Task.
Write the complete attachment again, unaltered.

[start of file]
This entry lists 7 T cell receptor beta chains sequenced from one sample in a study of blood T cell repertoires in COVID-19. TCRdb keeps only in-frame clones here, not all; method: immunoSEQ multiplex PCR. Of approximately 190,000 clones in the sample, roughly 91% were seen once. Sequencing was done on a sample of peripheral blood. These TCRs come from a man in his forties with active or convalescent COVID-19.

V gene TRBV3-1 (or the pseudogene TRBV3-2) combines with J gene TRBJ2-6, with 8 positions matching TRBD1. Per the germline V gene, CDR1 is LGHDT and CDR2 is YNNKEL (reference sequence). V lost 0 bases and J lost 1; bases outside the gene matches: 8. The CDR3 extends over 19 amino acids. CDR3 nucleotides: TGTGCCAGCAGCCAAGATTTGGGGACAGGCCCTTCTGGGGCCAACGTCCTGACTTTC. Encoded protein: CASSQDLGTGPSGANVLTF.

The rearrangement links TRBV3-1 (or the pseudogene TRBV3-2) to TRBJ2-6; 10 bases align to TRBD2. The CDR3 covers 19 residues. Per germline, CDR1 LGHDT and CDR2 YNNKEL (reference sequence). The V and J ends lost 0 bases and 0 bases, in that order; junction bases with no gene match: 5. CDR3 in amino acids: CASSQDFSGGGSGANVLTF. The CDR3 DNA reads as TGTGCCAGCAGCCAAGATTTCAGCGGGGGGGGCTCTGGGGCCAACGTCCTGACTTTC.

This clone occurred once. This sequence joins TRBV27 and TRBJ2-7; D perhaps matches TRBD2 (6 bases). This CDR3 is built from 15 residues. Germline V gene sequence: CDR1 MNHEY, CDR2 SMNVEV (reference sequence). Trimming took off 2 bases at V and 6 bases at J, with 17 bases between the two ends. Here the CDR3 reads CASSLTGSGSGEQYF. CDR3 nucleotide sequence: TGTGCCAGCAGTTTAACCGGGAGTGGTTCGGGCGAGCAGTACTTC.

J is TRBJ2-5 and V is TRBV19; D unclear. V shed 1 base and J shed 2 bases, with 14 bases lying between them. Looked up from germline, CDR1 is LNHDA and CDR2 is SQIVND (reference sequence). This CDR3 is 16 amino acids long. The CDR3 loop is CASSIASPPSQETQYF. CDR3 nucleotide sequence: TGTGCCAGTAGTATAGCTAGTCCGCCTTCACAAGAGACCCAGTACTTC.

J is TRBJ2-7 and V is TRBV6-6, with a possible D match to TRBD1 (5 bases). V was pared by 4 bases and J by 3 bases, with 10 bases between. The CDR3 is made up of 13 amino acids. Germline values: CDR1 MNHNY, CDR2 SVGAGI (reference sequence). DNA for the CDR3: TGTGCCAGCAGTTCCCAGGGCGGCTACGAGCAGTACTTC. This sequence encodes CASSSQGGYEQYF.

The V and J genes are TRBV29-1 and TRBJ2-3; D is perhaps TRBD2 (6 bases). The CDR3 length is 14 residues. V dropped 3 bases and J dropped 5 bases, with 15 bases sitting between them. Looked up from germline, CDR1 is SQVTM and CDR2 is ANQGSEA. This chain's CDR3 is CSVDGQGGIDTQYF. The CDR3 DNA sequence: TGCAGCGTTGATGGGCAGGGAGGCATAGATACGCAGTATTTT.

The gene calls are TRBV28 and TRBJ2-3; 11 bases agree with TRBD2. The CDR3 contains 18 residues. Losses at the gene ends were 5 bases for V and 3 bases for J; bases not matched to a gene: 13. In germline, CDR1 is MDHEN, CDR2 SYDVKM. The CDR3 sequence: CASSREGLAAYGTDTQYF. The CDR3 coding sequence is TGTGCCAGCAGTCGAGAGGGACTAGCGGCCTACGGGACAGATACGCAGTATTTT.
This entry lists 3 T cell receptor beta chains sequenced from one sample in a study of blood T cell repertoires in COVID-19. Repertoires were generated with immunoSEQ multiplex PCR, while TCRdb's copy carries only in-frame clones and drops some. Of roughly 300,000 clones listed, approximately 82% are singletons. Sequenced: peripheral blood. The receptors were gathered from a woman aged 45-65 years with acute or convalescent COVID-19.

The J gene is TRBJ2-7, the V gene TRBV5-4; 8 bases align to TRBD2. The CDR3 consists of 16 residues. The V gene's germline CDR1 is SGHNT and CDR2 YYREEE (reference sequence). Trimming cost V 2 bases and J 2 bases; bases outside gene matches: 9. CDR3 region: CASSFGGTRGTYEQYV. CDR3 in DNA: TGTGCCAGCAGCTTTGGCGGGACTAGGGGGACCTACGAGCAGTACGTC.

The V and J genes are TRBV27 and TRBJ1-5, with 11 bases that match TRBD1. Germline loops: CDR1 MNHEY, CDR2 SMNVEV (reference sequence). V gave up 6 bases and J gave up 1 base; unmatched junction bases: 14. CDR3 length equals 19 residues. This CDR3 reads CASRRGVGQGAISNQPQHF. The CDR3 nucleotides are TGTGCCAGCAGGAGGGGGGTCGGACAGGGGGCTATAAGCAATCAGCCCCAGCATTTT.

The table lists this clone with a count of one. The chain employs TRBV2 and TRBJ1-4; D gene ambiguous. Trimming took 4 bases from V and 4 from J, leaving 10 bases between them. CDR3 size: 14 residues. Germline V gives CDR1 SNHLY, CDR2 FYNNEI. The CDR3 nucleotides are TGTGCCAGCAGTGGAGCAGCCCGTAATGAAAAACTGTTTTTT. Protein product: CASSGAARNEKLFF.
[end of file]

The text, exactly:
This entry lists 7 T cell receptor beta chains sequenced from one sample in a study of blood T cell repertoires in COVID-19. TCRdb keeps only in-frame clones here, not all; method: immunoSEQ multiplex PCR. Of approximately 190,000 clones in the sample, roughly 91% were seen once. Sequencing was done on a sample of peripheral blood. These TCRs come from a man in his forties with active or convalescent COVID-19.

V gene TRBV3-1 (or the pseudogene TRBV3-2) combines with J gene TRBJ2-6, with 8 positions matching TRBD1. Per the germline V gene, CDR1 is LGHDT and CDR2 is YNNKEL (reference sequence). V lost 0 bases and J lost 1; bases outside the gene matches: 8. The CDR3 extends over 19 amino acids. CDR3 nucleotides: TGTGCCAGCAGCCAAGATTTGGGGACAGGCCCTTCTGGGGCCAACGTCCTGACTTTC. Encoded protein: CASSQDLGTGPSGANVLTF.

The rearrangement links TRBV3-1 (or the pseudogene TRBV3-2) to TRBJ2-6; 10 bases align to TRBD2. The CDR3 covers 19 residues. Per germline, CDR1 LGHDT and CDR2 YNNKEL (reference sequence). The V and J ends lost 0 bases and 0 bases, in that order; junction bases with no gene match: 5. CDR3 in amino acids: CASSQDFSGGGSGANVLTF. The CDR3 DNA reads as TGTGCCAGCAGCCAAGATTTCAGCGGGGGGGGCTCTGGGGCCAACGTCCTGACTTTC.

This clone occurred once. This sequence joins TRBV27 and TRBJ2-7; D perhaps matches TRBD2 (6 bases). This CDR3 is built from 15 residues. Germline V gene sequence: CDR1 MNHEY, CDR2 SMNVEV (reference sequence). Trimming took off 2 bases at V and 6 bases at J, with 17 bases between the two ends. Here the CDR3 reads CASSLTGSGSGEQYF. CDR3 nucleotide sequence: TGTGCCAGCAGTTTAACCGGGAGTGGTTCGGGCGAGCAGTACTTC.

J is TRBJ2-5 and V is TRBV19; D unclear. V shed 1 base and J shed 2 bases, with 14 bases lying between them. Looked up from germline, CDR1 is LNHDA and CDR2 is SQIVND (reference sequence). This CDR3 is 16 amino acids long. The CDR3 loop is CASSIASPPSQETQYF. CDR3 nucleotide sequence: TGTGCCAGTAGTATAGCTAGTCCGCCTTCACAAGAGACCCAGTACTTC.

J is TRBJ2-7 and V is TRBV6-6, with a possible D match to TRBD1 (5 bases). V was pared by 4 bases and J by 3 bases, with 10 bases between. The CDR3 is made up of 13 amino acids. Germline values: CDR1 MNHNY, CDR2 SVGAGI (reference sequence). DNA for the CDR3: TGTGCCAGCAGTTCCCAGGGCGGCTACGAGCAGTACTTC. This sequence encodes CASSSQGGYEQYF.

The V and J genes are TRBV29-1 and TRBJ2-3; D is perhaps TRBD2 (6 bases). The CDR3 length is 14 residues. V dropped 3 bases and J dropped 5 bases, with 15 bases sitting between them. Looked up from germline, CDR1 is SQVTM and CDR2 is ANQGSEA. This chain's CDR3 is CSVDGQGGIDTQYF. The CDR3 DNA sequence: TGCAGCGTTGATGGGCAGGGAGGCATAGATACGCAGTATTTT.

The gene calls are TRBV28 and TRBJ2-3; 11 bases agree with TRBD2. The CDR3 contains 18 residues. Losses at the gene ends were 5 bases for V and 3 bases for J; bases not matched to a gene: 13. In germline, CDR1 is MDHEN, CDR2 SYDVKM. The CDR3 sequence: CASSREGLAAYGTDTQYF. The CDR3 coding sequence is TGTGCCAGCAGTCGAGAGGGACTAGCGGCCTACGGGACAGATACGCAGTATTTT.
This entry lists 3 T cell receptor beta chains sequenced from one sample in a study of blood T cell repertoires in COVID-19. Repertoires were generated with immunoSEQ multiplex PCR, while TCRdb's copy carries only in-frame clones and drops some. Of roughly 300,000 clones listed, approximately 82% are singletons. Sequenced: peripheral blood. The receptors were gathered from a woman aged 45-65 years with acute or convalescent COVID-19.

The J gene is TRBJ2-7, the V gene TRBV5-4; 8 bases align to TRBD2. The CDR3 consists of 16 residues. The V gene's germline CDR1 is SGHNT and CDR2 YYREEE (reference sequence). Trimming cost V 2 bases and J 2 bases; bases outside gene matches: 9. CDR3 region: CASSFGGTRGTYEQYV. CDR3 in DNA: TGTGCCAGCAGCTTTGGCGGGACTAGGGGGACCTACGAGCAGTACGTC.

The V and J genes are TRBV27 and TRBJ1-5, with 11 bases that match TRBD1. Germline loops: CDR1 MNHEY, CDR2 SMNVEV (reference sequence). V gave up 6 bases and J gave up 1 base; unmatched junction bases: 14. CDR3 length equals 19 residues. This CDR3 reads CASRRGVGQGAISNQPQHF. The CDR3 nucleotides are TGTGCCAGCAGGAGGGGGGTCGGACAGGGGGCTATAAGCAATCAGCCCCAGCATTTT.

The table lists this clone with a count of one. The chain employs TRBV2 and TRBJ1-4; D gene ambiguous. Trimming took 4 bases from V and 4 from J, leaving 10 bases between them. CDR3 size: 14 residues. Germline V gives CDR1 SNHLY, CDR2 FYNNEI. The CDR3 nucleotides are TGTGCCAGCAGTGGAGCAGCCCGTAATGAAAAACTGTTTTTT. Protein product: CASSGAARNEKLFF.